Exchanging the old life for a new one
Eversince I retired from Pacific Radio Group on 30 September 2011, I've been attending classes to get a substitute teaching certificate from the state of Hawaii Department of Education. I should complete the academic work and the required exam by 21 October 2011. Once I get interviewed by my wife's school (she is a substitute teacher at Laupahoehoe High School and once served as its school librarian), I should find some temporary work until I get my life fully in order. After 40 years of broadcasting (both in the military and in civilian life), I welcome the chance to try something new. I suspect I will enjoy teaching, so this retreaded announcer could find himself before the toughest audience of all--students.
Amateur radio will occupy more of my spare time
I have a list of antenna projects to complete, numerous household chores that are due, and some slack time to enjoy the remaining years of my life. No regrets, but I do look forward to dedicating more time to my xyl, travel, and, of course, to amateur radio. The immediate antenna project is the erection of a vertical dipole for 20-meters. My 40-meter vertical with tuned counterpoise works reasonably well on 40 through 20 meters, but laying out a decent radial field in my small backyard is a real challenge. The under the house 40-meter loop will stay in place, since it works well for the local coverage I need. This NVIS loop does extra duty as a shortwave and medium wave antenna for my vintage Hallicrafters SX-62-A. Most likely, I'll use my 33-foot pvc mast for the supporting structure with equal 16' 6" wires attaced to the pole and connected to approximately 50' of 450-ohm twin lead. That wire will go to a 4:1 balun fed by 20' of RG-6. The coax will be attached to the venerable Drake MN-4 ATU before it enters the Swan 100-MX. I had a similar arrangement a few years back and the set up seemed to work well.
Other Amateur radio news of note
Bob Scheider, AH6J, the ARRL Pacific Section Manager, has reported the theft of solar cells and batteries from the Hualalai site of the Big Island Wide Area Repeater Network. A similar theft occurred in early September at the FAA radio beacon site in Pahoa. The BIWARN system is part of the Amateur Radio Emergency Service and supports many government and non-government emergency responders. Bob reported the incident to the Hawaii Island Police Department, the landowner (Bishop Estate), and the FBI. Bob belives the theft was well planned and carried out by a well-equipped gang. The equipment will not be replaced until the perpertrators are caught and "put out of circulation". Those with information on this case are encouraged to call the Hawaii County Police Department. The theft puts everyone on the west side of Hawaii Island at a greater risk in time of emergency because this vital communications link has been disable. As for the Pahoa incident, the beacon (POA) serves trans pacific flights and general aviation as a backup safety net. One wonders why anyone would deliberately sabotage public safety by committing the above crimes. I suppose some people have no sense of responsibility or decency. Just look at the state of current events--no leadership, abdication of responsibility, incompetence through all levels of human affairrs, and the tolerance of stupidity. I saw enough of this pattern in my 40 years in the commercial broadcast business to last a lifetime. Please forgive the rant, but you'd think our nation would have learned something in the past 235 years. Apparently, we have to commit the same mistakes repeatedly to gain any insight into our behavior.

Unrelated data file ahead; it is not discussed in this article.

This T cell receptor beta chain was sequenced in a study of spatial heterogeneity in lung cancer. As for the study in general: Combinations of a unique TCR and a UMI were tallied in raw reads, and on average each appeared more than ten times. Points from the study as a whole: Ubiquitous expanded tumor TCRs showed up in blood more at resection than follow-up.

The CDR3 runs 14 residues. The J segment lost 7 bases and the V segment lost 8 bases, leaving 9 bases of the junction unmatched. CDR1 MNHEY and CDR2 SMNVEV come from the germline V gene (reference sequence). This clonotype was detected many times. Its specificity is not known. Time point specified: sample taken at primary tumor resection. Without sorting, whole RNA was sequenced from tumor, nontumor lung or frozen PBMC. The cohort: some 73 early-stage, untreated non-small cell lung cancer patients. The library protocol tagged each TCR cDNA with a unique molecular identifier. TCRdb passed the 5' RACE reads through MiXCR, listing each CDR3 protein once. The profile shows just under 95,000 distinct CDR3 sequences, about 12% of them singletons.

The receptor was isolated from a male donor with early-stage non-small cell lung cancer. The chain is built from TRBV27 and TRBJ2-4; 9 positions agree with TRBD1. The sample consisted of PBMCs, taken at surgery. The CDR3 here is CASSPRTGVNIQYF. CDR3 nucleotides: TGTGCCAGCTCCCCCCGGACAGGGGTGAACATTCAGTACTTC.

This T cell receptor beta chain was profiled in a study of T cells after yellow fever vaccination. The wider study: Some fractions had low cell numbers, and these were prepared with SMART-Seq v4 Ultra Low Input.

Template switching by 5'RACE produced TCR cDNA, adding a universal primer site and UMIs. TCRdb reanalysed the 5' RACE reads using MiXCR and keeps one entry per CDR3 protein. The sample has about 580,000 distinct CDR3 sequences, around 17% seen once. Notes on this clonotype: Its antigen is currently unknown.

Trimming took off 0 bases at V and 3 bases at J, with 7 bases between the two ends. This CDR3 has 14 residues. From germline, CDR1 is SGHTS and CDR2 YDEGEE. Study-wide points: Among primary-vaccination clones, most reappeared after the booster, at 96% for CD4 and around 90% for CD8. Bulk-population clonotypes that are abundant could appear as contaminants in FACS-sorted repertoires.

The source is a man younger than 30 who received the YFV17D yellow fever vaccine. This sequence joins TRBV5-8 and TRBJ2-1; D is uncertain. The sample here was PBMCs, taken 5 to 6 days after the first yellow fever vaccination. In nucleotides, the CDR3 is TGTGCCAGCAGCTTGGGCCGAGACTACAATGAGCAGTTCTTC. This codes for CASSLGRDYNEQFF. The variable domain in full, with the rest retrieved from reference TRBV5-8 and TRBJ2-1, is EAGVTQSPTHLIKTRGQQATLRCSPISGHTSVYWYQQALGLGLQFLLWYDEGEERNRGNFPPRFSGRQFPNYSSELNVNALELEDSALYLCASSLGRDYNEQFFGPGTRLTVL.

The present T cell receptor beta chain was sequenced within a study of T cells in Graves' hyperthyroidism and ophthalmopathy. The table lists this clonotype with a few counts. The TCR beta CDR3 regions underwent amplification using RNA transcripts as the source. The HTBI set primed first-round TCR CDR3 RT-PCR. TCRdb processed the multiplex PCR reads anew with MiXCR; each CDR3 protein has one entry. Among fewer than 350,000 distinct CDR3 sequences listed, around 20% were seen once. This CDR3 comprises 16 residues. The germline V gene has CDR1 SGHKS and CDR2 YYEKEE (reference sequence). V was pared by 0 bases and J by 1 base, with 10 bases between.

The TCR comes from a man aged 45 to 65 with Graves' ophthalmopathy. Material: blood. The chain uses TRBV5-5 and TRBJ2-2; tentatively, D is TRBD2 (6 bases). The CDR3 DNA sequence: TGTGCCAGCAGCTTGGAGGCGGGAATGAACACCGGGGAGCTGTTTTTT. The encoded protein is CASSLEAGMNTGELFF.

Three cheers for amatuer radio
In light of the above events, I'm glad amateur radio provides a needed break from the insanity loosely described as current life. At least you can turn the dial if someone offends you. Thankfully, most hams I've run across are decent, considerate people. I'll be back to my usual cheerful self after I complete my substitute teacher course and get busy putting up that 20-meter vertical. Even though I'm retired, I can't let grass grow beneath my feet. Enjoy the coming week.
Aloha es 73 de KH6JRM.
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Like many amateur radio operators, I live on a small lot surrounded by neighbors, utility lines, and civic-minded citizens concerned about ...